Bassy Bob Brockmann on Bowie (Interview)

Grammy Award-winning mixer and producer “Bassy” Bob Brockmann was in Auckland recently and stopped by The 13th Floor for an interview with Marty Duda. Mr Brockmann is known for his work with the likes of The Fugees, Notorious BIG, Christina Aguilera, Mary J Blige and Faith Hill. As it turns out, Bassy Bob, who is based in New York City, spends quite a bit of time working at a studio called The Magic Shop, the very same studio where David Bowie recorded Blackstar. The two men’s paths crossed a few times last year and so, upon learning of the death of Mr Bo

Bowie Cropped 2
Bowie at The Magic Shop

wie, “Bassy” Bob Brockmann offers up his thoughts and insights into the work of David Bowie.

Click here to listen to the interview with Bassy Bob Brockmann:

Or, read a transcription of the interview here:

Bassy Bob Brockmann on David Bowie

MD: One artist who is very much on everybody’s minds these days is David Bowie, since he just passed away a few days ago, and he’s the classic example of the guy who is always putting himself out there and making himself do things that…

BB: Putting himself in vulnerable positions…

MD: Exactly. And you were mentioning to me before we started that you knew some of the musicians that played on Blackstar.

BB: Right

MD: And that’s part of that New York City scene that you’re somewhat involved with. Since everybody wants to talk about David Bowie, we can shed a little insight on some of those people.

BB: Well you know I spent a lot of time looking at a lot of documentaries right after Blackstar came out because he had just finished, I think, doing the principle recording on that and, the studio that he had done most of his work at with Tony (Visconti), The Magic Shop in Soho, was also my favourite studio. So I had spent most of August in there working on this girl Kristin Walker, this 19 year old singer that I’m developing from Barbados. You know, he would periodically pop in and out of the studio to pick up things that he needed and he was very secretive about those recordings. I think he was very secretive about his illness as well, I don’t think he told very many people. Certainly I found the record to be a very dark record. When I was listening to it I had no idea that it was a requiem at the time…maybe he didn’t. I understand that he got his final diagnoses two months ago so he wouldn’t have known that the liver cancer was fatal at the time he was recording it, but maybe somewhere deep in his subconscious maybe he had a feeling for that.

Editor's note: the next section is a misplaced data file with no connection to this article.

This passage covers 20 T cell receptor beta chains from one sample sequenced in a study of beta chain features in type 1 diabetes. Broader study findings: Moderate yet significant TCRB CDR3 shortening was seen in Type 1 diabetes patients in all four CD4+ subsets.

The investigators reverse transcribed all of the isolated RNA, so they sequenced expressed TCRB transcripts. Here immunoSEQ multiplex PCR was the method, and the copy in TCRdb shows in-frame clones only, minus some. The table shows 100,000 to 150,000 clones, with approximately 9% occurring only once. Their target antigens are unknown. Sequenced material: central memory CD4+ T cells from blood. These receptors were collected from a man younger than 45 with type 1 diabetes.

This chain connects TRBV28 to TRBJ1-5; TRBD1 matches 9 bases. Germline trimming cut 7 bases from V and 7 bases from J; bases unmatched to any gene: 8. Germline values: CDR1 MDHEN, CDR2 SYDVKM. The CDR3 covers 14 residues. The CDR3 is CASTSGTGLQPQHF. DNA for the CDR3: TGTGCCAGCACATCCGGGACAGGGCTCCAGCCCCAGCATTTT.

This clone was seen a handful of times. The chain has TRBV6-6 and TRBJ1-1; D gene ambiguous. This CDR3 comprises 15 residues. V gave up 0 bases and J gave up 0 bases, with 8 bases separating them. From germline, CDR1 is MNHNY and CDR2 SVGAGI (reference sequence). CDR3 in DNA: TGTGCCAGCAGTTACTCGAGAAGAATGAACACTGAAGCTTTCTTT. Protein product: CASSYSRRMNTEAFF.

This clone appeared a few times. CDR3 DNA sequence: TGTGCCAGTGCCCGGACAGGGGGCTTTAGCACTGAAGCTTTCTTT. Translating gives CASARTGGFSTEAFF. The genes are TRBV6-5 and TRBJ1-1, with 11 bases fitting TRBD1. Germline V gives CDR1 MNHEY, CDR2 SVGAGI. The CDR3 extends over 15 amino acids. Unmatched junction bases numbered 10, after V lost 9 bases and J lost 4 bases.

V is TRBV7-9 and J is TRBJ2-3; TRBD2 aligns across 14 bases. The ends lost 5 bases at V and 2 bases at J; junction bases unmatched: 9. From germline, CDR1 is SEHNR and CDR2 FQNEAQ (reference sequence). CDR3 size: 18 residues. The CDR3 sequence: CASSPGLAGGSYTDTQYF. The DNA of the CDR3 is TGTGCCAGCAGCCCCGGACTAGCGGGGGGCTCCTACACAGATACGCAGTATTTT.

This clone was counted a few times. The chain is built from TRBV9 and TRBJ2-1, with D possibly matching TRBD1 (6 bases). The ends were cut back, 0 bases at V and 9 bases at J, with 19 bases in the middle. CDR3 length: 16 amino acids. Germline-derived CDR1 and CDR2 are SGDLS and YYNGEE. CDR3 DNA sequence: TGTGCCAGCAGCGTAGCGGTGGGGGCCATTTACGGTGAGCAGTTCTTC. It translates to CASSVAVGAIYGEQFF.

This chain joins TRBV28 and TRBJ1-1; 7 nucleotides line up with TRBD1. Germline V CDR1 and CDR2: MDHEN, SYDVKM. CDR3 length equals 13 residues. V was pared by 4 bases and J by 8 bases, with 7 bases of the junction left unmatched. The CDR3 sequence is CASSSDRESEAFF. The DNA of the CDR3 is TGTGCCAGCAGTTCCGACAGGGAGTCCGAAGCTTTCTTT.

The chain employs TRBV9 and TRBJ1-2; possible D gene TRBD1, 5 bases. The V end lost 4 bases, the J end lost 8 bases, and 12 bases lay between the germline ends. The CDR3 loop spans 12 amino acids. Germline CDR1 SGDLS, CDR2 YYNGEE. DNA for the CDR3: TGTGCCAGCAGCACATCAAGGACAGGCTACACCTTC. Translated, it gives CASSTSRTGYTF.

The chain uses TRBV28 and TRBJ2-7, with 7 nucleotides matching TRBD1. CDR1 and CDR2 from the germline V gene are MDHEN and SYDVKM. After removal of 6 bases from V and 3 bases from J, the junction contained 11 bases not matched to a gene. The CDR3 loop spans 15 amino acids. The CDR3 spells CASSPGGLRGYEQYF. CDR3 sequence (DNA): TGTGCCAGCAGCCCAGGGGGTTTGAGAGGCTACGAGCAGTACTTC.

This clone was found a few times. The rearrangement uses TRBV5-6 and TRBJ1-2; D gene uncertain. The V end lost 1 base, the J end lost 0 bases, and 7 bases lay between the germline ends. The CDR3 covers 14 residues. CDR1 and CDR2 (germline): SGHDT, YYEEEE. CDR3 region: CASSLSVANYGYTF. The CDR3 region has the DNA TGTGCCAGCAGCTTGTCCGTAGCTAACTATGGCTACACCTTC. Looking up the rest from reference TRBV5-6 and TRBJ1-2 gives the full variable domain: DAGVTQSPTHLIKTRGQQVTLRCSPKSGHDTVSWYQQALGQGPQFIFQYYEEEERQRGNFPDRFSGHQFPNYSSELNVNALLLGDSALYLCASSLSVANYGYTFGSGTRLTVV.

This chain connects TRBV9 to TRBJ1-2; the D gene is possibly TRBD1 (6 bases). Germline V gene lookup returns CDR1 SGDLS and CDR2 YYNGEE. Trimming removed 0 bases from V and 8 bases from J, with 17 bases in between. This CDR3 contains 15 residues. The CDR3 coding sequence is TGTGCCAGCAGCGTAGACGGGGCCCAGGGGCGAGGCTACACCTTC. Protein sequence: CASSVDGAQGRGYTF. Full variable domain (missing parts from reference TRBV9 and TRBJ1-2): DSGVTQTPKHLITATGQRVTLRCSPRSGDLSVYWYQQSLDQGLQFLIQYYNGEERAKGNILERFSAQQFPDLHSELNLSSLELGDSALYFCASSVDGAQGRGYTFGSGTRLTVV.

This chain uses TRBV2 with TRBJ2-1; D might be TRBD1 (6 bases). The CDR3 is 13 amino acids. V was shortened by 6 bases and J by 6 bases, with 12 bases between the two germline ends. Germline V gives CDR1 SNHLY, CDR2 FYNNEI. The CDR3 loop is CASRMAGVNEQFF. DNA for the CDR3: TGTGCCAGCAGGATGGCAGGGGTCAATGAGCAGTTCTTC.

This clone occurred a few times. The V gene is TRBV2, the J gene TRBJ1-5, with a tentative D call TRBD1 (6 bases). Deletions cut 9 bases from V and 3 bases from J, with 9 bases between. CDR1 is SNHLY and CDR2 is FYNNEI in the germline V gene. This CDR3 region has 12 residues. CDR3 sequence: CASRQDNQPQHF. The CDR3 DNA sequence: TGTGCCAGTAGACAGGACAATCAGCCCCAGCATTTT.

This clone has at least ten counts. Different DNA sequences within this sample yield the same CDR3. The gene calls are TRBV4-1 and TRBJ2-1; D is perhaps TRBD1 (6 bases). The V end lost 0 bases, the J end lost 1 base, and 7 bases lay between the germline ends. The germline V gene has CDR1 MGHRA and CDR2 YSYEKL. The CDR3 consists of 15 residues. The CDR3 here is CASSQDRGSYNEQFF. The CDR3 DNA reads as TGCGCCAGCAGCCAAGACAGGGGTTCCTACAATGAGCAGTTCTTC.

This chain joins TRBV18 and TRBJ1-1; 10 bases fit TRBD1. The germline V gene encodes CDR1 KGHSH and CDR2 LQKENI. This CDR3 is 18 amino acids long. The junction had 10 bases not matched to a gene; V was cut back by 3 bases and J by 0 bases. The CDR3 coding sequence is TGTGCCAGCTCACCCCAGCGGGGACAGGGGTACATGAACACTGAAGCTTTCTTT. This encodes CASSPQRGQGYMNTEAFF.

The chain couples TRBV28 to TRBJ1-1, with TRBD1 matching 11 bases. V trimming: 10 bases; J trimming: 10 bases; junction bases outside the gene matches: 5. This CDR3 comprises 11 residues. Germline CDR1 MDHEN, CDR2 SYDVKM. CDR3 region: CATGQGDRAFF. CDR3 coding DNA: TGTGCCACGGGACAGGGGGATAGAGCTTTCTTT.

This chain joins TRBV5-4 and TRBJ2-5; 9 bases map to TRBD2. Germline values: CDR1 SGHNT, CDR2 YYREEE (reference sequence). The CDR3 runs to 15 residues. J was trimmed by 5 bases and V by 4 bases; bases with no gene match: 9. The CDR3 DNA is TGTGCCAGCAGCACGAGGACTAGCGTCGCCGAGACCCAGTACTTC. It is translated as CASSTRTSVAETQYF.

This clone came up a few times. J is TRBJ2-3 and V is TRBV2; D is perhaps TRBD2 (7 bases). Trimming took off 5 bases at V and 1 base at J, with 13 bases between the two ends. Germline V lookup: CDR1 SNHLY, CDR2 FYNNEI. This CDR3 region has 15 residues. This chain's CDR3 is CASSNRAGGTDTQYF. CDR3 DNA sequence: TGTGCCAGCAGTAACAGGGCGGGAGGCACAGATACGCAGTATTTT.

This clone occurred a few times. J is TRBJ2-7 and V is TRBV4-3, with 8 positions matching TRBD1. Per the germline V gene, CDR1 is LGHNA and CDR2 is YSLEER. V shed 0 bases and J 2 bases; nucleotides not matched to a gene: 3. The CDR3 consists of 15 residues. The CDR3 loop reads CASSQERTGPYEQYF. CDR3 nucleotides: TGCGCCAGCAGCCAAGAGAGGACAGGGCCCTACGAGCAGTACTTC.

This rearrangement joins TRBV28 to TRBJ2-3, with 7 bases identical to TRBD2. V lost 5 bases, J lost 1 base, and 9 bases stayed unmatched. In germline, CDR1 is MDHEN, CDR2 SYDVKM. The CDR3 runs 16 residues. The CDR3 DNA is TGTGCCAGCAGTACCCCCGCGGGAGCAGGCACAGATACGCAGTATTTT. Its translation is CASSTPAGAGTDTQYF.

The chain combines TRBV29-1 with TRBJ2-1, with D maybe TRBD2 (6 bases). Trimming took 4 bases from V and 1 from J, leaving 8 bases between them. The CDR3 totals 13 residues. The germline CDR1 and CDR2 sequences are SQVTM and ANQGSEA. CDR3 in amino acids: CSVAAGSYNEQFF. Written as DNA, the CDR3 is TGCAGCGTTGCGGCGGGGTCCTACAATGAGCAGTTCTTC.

Yeah, so this engineer named Eric Gorman who I basically trained at my studio, New Media, that I had for ten years on lower Broadway, right out of college…I sort of taught him the trade early on. He’s now blossomed into a fantastic producer and mixer and he’s the chief engineer at Magic Shop. Also, Steve Rosenthal, the owner of the studio, is a long-time colleague and friend of mine. We’ve known each other for about 25 years so…

I think I would have paid closer attention to what Bowie was doing at the studio if I didn’t think it was his last record. Not that I didn’t take it seriously. I was looking at this interview he did with the BBC in 2000 and he was talking about straightening up his life and getting rid of drugs and alcohol and he said something very prophetic about…that he thought in the near future that DJs would become very, very important to culture and that audience members would become as much of the show as the actual performer…as the DJ. And now when I think about the sharing culture and the selfie culture and the way that people experience…particularly millennials…how they experience concerts, it’s incredibly visionary of him to have sussed that out in the year 2000, well before the internet was even relevant, and certainly mobile technology hadn’t really emerged until 2005, 2006. So he was very much philosophically a futurist. I think he had a very very keen idea of where culture was going. It was certainly very sad that I found out his passing while I was away from New York…here in New Zealand.

MD: And what are we going to do without him? Who’s going to tell us what’s going to happen next?

BB: Not only that, what are we going to do without him as an artist? He just really was such a social agent of change. I’ve been reading all of the long responses in the New York Times, particularly in the LGBT community…you know, a lot of people who would have otherwise killed themselves because they had such a difficult time growing up, they were like, “Well I don’t need to kill myself, I can be rock and roll”. They were very much influenced and you know… Even though apparently David Bowie was not even gay, you know…

MD: It doesn’t matter anymore.

BB: It doesn’t matter. He had that cultural effect, you know. Of course he had to go back ten years later and recuse what he said in the media. I think that he was fearless in a way. I mean, for somebody to step out and declare themselves as gay in the early seventies was…we think about people weren’t even doing that two or three years ago. He was very, very much ahead of his time, by decades.

The full interview with Bassy Bob Brockmann will be posted soon.